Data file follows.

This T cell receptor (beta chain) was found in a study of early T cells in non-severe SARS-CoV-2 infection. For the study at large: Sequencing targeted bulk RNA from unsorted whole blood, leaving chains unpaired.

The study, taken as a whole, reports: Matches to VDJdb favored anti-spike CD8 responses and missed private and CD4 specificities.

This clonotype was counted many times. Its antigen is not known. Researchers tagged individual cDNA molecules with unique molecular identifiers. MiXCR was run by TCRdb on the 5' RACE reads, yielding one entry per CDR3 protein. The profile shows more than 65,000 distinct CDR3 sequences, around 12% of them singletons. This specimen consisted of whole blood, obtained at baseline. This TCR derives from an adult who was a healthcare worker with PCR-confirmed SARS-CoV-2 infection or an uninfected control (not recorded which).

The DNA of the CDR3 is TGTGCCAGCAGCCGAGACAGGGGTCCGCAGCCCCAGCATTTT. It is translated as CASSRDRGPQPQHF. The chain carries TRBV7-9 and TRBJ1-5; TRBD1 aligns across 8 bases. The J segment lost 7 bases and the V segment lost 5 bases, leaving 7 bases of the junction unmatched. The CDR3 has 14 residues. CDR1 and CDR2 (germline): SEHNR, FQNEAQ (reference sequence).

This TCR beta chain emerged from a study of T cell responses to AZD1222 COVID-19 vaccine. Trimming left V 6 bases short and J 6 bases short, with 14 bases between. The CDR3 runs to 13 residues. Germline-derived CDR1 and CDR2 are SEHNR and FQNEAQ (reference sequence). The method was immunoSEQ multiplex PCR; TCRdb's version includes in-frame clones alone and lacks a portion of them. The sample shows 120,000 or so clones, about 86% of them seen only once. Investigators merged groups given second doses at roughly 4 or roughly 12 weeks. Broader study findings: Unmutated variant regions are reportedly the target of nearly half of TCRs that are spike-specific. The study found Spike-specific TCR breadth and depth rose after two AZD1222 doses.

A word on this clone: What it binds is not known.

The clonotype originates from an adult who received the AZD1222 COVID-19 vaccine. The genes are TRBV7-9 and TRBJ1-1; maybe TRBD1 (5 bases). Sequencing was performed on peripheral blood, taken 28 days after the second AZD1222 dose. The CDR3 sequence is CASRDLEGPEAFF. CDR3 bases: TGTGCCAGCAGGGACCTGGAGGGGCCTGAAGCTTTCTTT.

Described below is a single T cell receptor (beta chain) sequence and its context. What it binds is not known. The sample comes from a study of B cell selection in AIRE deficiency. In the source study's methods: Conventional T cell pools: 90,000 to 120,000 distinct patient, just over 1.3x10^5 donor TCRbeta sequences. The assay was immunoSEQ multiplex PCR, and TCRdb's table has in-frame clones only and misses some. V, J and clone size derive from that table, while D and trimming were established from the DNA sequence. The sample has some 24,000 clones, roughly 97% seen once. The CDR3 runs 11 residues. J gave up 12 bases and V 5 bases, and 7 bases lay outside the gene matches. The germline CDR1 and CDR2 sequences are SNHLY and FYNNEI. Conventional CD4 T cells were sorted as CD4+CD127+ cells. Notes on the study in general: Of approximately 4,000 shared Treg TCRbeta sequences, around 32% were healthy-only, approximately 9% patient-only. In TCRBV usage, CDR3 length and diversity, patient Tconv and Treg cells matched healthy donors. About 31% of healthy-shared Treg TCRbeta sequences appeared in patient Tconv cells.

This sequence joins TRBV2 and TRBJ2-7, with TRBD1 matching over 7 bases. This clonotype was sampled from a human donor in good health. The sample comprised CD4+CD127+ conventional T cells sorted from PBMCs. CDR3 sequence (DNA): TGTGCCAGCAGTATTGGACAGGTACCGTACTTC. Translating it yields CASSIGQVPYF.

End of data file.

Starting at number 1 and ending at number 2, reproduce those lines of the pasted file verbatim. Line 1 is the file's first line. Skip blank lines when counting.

This T cell receptor (beta chain) was found in a study of early T cells in non-severe SARS-CoV-2 infection. For the study at large: Sequencing targeted bulk RNA from unsorted whole blood, leaving chains unpaired.

The study, taken as a whole, reports: Matches to VDJdb favored anti-spike CD8 responses and missed private and CD4 specificities.